Back today…I’m part of the DC Python Meetup mailing list. A few days ago, someone posted a question about the possibility of getting together for an impromptu study session, something just to get questions answered, do some coding, share resources and other bits of knowledge. I thought this was a good idea, and remembered seeing a post on the list from an administrator at MLK Library, who also offered to teach a beginner class. I reposted his email, that got the ball rolling. AFter all was said and done, within two days we had a huge room at the library’s Digital Commons area.

There were about 20 individuals in attendance, all experience levels and like the list, all very helpful. Before the session was out, one of the members quickly set up a group hackpad for collaboration/sharing of learning resources. By the end of the day, the library administrator allowed us to keep the room on a weekly basis as a Python Lab for “open office hours” coinciding with the library hours for general discussion, coding, hacking etc. The official Python classes start next Saturday. We agreed on a text and already have our first reading assignment. Along with finishing my course on Codecademy, I’ll highly looking forward to what will come out of these meetup sessions. I’m hoping these future developments will aid in the result of some future news I hope to share with you soon.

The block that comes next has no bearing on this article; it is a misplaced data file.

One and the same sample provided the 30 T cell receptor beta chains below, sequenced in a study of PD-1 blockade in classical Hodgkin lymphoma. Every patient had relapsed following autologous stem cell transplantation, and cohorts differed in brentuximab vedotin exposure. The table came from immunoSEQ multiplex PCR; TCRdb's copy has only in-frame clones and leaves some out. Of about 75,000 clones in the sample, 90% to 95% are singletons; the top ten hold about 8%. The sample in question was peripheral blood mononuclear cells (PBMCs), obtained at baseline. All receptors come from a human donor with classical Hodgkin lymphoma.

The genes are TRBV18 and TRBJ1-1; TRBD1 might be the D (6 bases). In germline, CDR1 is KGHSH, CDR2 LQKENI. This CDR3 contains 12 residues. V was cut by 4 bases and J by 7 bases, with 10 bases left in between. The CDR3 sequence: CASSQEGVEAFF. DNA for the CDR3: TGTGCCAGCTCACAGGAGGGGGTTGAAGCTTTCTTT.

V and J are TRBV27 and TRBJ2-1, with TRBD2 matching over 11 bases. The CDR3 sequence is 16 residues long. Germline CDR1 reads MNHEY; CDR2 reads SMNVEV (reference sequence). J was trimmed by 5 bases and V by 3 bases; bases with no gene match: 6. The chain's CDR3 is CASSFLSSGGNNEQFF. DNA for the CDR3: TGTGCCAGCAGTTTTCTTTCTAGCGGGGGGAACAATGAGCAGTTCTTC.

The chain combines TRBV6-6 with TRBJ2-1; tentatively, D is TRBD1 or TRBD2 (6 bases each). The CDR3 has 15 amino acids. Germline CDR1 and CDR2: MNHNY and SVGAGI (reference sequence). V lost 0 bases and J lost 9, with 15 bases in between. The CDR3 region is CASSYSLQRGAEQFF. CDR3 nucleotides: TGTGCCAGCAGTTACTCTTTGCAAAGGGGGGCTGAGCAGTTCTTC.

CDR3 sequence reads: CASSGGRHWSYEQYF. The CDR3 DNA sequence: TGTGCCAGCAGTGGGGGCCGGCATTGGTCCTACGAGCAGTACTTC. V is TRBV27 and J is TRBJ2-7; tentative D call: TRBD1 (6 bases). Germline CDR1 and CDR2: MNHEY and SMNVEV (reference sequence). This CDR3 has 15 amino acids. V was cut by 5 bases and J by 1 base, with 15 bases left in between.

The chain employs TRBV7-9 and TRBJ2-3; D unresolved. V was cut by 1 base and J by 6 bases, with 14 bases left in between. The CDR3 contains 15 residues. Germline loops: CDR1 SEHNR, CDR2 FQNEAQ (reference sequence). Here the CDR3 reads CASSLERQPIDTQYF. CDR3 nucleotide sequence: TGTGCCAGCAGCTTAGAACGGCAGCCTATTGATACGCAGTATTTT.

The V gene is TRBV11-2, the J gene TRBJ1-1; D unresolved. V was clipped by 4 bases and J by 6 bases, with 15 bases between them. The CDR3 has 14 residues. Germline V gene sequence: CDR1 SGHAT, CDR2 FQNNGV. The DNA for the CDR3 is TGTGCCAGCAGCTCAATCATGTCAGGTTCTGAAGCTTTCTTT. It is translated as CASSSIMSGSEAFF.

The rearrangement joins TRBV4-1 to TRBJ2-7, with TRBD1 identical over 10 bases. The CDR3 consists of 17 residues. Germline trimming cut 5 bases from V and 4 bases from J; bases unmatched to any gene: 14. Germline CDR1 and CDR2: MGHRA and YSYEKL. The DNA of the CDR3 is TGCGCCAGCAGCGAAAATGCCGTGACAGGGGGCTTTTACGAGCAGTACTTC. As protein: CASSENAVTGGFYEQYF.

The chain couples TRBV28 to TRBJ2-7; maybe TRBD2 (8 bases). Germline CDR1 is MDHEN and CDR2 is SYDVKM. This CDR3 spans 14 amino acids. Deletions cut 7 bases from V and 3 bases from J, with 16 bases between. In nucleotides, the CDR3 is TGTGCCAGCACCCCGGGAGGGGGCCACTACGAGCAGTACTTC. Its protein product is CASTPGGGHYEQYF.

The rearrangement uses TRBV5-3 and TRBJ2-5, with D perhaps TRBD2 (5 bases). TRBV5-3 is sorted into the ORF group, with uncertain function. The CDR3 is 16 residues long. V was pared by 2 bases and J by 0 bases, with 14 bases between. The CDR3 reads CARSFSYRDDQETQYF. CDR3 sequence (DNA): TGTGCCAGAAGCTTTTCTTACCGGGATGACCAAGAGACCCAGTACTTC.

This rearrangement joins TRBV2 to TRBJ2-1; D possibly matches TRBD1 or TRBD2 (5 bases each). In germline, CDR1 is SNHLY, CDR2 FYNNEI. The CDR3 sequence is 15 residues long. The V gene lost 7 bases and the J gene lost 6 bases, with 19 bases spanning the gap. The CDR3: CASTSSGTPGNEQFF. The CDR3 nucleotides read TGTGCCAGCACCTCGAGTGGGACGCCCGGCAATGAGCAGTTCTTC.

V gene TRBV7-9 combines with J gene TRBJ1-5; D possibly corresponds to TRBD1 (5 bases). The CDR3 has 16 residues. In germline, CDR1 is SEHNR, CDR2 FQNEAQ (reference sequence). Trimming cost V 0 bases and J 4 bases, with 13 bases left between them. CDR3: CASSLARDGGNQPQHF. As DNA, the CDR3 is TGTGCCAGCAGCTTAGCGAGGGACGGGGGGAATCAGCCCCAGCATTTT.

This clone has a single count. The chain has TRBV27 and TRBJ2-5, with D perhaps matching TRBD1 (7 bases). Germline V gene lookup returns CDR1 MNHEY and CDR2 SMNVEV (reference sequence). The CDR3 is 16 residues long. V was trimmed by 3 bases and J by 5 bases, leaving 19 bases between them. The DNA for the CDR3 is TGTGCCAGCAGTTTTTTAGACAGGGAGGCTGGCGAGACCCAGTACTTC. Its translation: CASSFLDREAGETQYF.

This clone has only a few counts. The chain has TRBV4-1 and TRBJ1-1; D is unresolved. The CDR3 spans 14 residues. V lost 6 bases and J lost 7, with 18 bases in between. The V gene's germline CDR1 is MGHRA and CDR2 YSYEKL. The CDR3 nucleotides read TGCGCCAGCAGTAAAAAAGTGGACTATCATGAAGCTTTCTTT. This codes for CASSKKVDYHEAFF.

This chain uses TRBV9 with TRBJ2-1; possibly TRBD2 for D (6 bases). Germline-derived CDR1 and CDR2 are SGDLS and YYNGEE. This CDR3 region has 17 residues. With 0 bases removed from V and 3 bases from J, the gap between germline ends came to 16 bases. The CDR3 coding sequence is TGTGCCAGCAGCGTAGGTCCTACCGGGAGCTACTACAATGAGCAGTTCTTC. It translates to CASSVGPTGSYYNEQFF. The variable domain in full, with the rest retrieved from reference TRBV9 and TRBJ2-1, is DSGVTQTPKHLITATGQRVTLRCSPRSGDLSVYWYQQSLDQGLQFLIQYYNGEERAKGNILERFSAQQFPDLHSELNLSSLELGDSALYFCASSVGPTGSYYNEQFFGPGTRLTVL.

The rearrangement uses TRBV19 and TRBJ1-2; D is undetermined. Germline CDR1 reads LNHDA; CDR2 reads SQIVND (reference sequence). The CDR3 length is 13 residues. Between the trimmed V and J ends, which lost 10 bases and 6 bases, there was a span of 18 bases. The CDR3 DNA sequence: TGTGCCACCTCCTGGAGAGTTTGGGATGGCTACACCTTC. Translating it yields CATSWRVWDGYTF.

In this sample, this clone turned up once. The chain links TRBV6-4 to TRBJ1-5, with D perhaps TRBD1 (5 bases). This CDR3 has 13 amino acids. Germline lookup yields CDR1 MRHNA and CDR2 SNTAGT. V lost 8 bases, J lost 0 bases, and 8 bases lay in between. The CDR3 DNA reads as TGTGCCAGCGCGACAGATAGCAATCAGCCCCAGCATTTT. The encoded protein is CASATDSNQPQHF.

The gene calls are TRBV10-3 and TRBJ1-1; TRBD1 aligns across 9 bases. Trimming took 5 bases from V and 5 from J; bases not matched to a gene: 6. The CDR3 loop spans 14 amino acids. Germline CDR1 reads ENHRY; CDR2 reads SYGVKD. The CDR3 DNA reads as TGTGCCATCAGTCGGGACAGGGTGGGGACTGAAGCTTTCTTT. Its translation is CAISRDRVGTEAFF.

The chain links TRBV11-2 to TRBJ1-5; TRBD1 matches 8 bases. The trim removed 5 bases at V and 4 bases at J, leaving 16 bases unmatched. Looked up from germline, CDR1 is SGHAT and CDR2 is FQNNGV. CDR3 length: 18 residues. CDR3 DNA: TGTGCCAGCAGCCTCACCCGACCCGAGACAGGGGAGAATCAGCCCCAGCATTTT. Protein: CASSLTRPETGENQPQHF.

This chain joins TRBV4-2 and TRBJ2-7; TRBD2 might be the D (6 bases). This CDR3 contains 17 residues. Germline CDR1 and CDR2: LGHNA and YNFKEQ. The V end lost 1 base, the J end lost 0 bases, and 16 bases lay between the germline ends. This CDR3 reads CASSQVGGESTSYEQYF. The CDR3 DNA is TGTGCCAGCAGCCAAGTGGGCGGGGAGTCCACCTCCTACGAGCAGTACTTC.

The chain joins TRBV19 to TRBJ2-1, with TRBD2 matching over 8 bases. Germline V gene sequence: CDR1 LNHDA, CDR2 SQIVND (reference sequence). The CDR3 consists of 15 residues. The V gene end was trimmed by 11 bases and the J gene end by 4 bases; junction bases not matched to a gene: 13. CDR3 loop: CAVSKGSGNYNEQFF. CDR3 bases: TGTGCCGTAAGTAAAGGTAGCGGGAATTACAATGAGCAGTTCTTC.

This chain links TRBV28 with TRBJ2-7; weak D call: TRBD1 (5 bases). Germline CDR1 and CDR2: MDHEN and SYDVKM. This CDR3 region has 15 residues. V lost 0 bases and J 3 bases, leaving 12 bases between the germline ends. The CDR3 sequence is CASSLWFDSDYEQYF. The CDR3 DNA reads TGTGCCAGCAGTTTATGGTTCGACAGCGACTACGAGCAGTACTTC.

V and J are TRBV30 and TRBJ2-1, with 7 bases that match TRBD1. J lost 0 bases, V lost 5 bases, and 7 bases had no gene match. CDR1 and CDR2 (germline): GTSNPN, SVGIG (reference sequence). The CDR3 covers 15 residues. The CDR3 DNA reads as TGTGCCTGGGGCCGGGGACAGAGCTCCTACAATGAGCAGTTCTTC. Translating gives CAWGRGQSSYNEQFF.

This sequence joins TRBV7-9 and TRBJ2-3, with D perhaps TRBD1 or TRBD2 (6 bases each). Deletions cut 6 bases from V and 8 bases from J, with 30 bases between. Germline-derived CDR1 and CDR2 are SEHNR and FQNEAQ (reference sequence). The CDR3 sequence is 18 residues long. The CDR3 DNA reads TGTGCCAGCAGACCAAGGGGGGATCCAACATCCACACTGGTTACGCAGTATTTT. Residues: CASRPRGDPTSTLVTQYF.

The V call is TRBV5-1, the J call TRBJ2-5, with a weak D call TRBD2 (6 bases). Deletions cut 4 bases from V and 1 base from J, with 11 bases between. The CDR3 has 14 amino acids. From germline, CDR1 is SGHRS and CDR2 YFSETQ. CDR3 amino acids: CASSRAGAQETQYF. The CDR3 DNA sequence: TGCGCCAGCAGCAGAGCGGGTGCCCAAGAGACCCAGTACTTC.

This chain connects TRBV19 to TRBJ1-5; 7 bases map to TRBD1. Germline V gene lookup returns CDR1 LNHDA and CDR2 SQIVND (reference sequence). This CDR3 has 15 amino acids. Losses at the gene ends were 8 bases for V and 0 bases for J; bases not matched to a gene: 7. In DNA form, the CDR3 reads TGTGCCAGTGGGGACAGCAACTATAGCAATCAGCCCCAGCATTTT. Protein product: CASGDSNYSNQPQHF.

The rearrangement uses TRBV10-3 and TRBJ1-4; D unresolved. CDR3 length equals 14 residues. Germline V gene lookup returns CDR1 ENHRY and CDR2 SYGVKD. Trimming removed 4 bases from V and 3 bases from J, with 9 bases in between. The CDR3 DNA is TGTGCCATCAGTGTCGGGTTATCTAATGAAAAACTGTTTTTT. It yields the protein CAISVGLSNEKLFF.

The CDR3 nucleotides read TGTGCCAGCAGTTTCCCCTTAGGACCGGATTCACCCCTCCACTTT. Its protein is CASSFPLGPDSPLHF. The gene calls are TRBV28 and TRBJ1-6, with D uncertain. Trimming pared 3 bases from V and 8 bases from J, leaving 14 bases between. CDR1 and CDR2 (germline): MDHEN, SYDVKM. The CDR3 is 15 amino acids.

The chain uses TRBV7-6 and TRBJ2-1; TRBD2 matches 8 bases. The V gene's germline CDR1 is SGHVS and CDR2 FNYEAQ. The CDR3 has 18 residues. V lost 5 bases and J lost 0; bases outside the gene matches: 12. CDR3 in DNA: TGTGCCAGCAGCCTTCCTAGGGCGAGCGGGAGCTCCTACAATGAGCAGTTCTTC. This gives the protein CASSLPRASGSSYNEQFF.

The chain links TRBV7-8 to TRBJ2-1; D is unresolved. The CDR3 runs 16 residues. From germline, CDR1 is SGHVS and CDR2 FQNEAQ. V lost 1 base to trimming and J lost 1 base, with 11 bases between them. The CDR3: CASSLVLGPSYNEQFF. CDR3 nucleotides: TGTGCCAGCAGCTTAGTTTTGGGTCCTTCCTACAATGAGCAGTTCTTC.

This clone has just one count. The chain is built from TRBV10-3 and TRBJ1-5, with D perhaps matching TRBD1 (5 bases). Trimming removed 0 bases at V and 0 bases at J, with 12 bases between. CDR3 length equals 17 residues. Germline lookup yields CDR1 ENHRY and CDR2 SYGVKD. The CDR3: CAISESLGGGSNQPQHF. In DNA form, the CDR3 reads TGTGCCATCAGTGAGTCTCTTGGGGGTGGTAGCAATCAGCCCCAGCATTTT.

Before closing, I’ll give a quick shout to all the coders/developers on ADN that I’ve had the pleasure of chatting with. Thanks for all you (some of which don’t follow me, and vice versa…yet) share in your regular posts. Thanks especially to BayProgrammer for the extra effort in explaining the basic differences between static and dynamic coding languages, back end vs frontend development, considerations, and much more. I’m feeling like a kid at Christmas time in that there’s some much to learn, so many resources out there, it’s sort of overwhelming as to where to start, but I’m looking forward to being able to talk (and code) intelligently in the future. They say “code is art”, I’m about to be on my way to realizing this.

::: oceans of rhythm :::